Driving back home the other day (a good 3 hours) I got to wondering whether all the cars going over the speed limit (the those who were constantly passing me) are saving gas?
I don’t know how fuel efficiency works, but I’ve heard most cars top out at 55 mph. I’m thinking, however, that if you’re going faster than that, you’re covering more ground, and thus using less fuel. Does it balance out? Which is more efficient?
I am not going to use logic as mks57 used, but rather hard experimental evidence.
I recently bought a 05 Outback with a manual transmission that has the feature of reporting instant and average mpg.
Car/drive specifications: The car was advertised as having 25 city and 28 highway IIRC. I drive exactly 70 miles/day (35 each way) and take one of two routes. One route is all highway with an average speed of 85-90 mph (speed limit 75) while the other is half highway, half country roads with speeds of ~55 mph (more traffic and stop and go but much shorter as far as milage is concerned).
I, being somewhat of a nerd and bored from my 40 minute commute, have spent many days trying to maximize the fuel efficiency by varying my driving speeds and styles. I have found that speed does not really matter; what matters is acceleration. When I drive using my normal style (somewhat a leadfoot) I average 26.7 mpg for highway driving. Being as careful as possible (and we are talking pretting anal here, I am a scientist and I do work in a lab for a living) I can increase this to a maximum of 28.5 mpg (the subaru computer has a resolution of 0.3 mpg). To get this value it does not seem to matter how fast I go, but I do need to go 0 to 60 (85) in as long a time as possible, just barely touching the gas pedal (actually I accelerate as quickly as possible without letting the instant milage drop below ~30-35 mpg). This also means losing speed on hills (I drop to ~65 on my drive) and gaining speed going down (~90 mph). On the other route I find it almost impossible to get above 27.6 mpg due to all the stopping and starting.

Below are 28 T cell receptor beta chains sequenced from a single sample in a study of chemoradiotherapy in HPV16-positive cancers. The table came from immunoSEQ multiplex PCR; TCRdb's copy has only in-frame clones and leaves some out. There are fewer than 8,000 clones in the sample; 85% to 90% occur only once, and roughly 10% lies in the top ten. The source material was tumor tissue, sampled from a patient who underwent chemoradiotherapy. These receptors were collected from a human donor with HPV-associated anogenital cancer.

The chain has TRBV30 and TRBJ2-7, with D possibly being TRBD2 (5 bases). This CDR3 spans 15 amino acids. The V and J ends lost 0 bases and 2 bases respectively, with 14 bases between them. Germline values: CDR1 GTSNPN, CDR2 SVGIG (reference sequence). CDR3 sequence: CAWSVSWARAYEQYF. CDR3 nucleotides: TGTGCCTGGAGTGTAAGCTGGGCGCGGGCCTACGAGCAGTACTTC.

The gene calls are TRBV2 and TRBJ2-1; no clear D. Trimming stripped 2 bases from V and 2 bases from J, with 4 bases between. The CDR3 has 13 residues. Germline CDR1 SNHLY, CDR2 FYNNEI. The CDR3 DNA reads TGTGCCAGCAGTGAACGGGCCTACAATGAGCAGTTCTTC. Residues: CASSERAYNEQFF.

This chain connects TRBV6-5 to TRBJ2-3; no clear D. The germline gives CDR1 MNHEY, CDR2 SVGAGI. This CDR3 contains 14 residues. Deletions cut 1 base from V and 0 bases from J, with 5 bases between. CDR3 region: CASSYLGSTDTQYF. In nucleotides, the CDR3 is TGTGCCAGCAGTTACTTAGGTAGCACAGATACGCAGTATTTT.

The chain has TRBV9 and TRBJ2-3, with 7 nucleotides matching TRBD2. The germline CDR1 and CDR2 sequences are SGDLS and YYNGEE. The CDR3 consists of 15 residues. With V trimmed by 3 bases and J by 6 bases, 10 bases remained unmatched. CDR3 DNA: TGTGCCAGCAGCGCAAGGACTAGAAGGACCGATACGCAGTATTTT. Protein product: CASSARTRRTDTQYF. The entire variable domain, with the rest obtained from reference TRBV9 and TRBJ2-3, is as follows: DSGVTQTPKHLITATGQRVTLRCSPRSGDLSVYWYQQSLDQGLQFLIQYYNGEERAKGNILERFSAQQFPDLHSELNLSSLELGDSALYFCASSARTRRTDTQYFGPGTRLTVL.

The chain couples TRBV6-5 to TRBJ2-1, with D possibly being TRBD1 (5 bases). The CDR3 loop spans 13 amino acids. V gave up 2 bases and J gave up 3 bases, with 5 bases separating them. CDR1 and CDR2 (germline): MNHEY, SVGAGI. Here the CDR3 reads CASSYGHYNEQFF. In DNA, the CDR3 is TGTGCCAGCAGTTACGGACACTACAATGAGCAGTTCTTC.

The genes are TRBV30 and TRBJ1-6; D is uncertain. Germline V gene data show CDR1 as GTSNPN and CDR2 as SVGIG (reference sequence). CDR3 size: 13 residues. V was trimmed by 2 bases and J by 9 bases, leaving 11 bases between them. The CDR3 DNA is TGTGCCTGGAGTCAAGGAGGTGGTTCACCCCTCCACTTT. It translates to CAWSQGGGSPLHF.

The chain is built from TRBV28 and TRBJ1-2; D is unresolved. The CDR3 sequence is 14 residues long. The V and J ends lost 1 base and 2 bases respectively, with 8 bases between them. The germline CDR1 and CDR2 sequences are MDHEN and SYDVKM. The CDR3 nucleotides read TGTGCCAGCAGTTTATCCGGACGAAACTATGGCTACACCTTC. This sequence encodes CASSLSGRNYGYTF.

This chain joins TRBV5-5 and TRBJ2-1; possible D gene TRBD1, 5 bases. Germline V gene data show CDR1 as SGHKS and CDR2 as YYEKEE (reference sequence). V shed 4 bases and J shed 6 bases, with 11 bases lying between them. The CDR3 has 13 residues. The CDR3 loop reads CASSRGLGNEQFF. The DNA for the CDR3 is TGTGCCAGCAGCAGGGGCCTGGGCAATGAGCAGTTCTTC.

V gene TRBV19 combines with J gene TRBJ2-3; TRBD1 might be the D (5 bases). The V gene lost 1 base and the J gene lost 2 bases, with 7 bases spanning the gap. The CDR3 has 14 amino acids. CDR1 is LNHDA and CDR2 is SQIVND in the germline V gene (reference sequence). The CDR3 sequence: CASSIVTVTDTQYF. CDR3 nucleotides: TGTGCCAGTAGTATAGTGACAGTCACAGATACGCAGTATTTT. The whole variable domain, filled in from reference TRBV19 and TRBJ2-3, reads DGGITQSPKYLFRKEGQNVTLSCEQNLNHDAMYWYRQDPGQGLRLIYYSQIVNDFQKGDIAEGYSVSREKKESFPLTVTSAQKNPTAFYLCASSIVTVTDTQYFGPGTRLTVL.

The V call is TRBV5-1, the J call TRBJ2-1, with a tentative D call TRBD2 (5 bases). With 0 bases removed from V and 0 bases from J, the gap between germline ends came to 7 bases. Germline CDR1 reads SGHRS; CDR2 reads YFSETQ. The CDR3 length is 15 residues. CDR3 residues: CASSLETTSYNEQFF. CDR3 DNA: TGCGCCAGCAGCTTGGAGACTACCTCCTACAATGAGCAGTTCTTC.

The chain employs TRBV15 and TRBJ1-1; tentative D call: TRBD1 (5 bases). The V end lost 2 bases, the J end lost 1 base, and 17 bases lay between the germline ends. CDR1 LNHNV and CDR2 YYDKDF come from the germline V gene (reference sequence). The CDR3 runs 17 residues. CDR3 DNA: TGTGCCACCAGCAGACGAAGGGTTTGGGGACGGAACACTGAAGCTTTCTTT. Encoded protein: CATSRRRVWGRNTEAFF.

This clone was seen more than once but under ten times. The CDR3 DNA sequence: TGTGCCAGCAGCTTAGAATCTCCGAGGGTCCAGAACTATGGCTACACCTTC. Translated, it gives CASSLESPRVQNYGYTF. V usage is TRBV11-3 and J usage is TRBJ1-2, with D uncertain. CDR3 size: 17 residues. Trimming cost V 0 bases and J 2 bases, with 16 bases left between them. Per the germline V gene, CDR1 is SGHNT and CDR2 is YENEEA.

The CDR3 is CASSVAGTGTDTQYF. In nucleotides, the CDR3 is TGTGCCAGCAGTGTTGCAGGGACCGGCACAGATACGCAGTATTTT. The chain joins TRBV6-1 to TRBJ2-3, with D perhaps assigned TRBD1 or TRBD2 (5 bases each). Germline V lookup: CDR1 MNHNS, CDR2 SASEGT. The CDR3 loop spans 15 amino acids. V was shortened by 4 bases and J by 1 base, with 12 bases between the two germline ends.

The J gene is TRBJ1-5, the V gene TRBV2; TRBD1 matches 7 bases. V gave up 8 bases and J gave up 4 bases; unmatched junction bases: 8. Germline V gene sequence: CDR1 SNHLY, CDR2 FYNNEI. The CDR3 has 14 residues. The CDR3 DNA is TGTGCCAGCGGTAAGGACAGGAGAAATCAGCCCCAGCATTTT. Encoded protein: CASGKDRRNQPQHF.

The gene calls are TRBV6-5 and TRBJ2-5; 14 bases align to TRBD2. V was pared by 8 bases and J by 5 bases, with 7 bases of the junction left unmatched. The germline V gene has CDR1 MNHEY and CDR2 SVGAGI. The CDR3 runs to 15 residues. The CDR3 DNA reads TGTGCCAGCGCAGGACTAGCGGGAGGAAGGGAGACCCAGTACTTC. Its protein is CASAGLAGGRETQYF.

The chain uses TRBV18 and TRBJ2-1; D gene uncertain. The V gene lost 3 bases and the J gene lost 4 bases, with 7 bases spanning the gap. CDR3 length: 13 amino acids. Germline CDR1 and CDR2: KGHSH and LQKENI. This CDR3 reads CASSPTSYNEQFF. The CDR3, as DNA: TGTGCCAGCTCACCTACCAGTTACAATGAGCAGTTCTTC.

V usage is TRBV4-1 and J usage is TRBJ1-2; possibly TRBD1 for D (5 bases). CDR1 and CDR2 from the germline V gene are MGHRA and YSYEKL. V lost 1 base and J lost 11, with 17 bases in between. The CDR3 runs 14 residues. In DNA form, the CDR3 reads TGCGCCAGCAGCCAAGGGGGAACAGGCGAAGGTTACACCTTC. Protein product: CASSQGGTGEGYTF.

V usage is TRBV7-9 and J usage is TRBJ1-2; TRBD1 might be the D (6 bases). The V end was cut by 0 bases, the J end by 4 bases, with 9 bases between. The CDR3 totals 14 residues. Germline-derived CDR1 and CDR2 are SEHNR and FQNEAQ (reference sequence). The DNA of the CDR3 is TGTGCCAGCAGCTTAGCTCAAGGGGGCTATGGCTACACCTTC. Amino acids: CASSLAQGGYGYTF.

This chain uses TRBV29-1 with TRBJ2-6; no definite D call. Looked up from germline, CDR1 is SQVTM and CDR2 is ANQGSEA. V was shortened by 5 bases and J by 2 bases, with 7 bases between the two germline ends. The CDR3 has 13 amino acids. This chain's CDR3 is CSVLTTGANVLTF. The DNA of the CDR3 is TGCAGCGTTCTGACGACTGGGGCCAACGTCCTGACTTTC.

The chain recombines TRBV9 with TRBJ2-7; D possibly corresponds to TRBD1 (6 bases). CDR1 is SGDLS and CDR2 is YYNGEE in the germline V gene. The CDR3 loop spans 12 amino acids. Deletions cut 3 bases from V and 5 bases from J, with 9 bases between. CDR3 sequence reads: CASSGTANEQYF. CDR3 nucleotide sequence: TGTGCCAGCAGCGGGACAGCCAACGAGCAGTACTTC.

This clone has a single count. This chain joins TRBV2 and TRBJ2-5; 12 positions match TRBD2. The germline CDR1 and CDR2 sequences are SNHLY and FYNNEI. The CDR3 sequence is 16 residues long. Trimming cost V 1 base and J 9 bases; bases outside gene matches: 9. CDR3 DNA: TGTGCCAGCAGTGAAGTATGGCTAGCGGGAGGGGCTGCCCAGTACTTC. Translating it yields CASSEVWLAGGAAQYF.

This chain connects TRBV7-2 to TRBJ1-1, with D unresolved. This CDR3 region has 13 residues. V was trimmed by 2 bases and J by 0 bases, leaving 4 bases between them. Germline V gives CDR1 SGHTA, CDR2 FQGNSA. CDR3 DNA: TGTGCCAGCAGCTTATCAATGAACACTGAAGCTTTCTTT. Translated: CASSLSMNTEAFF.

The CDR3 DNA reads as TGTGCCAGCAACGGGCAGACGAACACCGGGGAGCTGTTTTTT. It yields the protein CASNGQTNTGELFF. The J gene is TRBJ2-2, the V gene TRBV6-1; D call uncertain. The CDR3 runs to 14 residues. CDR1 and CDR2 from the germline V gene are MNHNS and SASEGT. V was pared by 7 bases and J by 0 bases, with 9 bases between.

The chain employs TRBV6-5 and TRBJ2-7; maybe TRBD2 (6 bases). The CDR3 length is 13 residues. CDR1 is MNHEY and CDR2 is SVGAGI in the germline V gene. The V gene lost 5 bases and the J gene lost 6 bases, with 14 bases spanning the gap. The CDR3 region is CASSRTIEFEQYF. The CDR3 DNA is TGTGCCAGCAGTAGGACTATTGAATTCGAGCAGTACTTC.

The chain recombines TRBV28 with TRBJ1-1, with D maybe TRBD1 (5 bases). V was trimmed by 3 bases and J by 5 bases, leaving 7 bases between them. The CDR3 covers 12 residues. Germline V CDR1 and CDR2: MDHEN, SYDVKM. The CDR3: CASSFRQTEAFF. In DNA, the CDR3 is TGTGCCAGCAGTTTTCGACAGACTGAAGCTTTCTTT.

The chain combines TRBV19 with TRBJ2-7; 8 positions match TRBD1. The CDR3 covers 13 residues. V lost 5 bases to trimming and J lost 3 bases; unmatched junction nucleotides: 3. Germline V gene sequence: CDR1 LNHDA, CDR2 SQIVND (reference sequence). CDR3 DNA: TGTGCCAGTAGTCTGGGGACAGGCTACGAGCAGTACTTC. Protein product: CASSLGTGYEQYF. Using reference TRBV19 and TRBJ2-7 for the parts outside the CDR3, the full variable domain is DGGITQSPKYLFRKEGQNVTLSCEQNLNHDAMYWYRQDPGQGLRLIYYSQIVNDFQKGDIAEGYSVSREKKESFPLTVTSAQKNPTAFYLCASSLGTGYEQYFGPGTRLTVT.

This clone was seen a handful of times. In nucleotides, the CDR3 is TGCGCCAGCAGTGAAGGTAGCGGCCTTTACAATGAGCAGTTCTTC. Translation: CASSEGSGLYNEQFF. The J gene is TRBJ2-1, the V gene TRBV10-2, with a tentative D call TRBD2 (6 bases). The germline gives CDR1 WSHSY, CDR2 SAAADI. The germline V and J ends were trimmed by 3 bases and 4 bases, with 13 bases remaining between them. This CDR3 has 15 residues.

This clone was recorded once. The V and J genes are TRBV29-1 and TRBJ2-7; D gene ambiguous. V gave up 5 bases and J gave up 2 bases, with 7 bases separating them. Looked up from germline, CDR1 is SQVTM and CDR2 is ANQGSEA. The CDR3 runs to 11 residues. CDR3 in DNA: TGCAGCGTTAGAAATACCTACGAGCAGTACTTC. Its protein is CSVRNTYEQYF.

No, pushing harder on the pedal allows more air into the engine.
That being said, theoretically, the most efficient speed for a car in terms of fuel economy is most likely to occur with the transmission in top gear and the engine speed getting up close to the flat part of the torque curve. This assumes a car with a decently low coefficient of drag. YMMV
sewalk both you and Reeder are correct.
When you press down on the gas pedal, you are opening the throttle to allow more air into the engine. BUT and this is where reeder got it right, you have to inject more fuel to maintain a correct air fuel ratio. So pressing down the gas pedal does put more fuel into the engine, and does allow more air into the engine.
The question in the OP is pretty much a no brainer. Slower and smoother saves gas. Example, I drove to to San Luis Obispo using cruise control at 75 MPH. Got 20-21 in the SUV I was driving. Not too bad considering it has the areodynamics of a barn. When I went to leave SLO I had a flat and had to mount the spacesaver spare. The spare has a restricted speed. I drove home with the cruise on at 55MPH I got 29 MPG. Also the return trip the entire SUV was full of my daughter’s stuff being moved back from college, going up it was empty.
While I’m sure it varies somewhat from car to car, I think I recall reading that maximum fuel economy usually appears in the 30-50 mph range. Go faster and you’re fighting significantly increasing wind resistance, go slower and you’re in an inefficient engine speed range.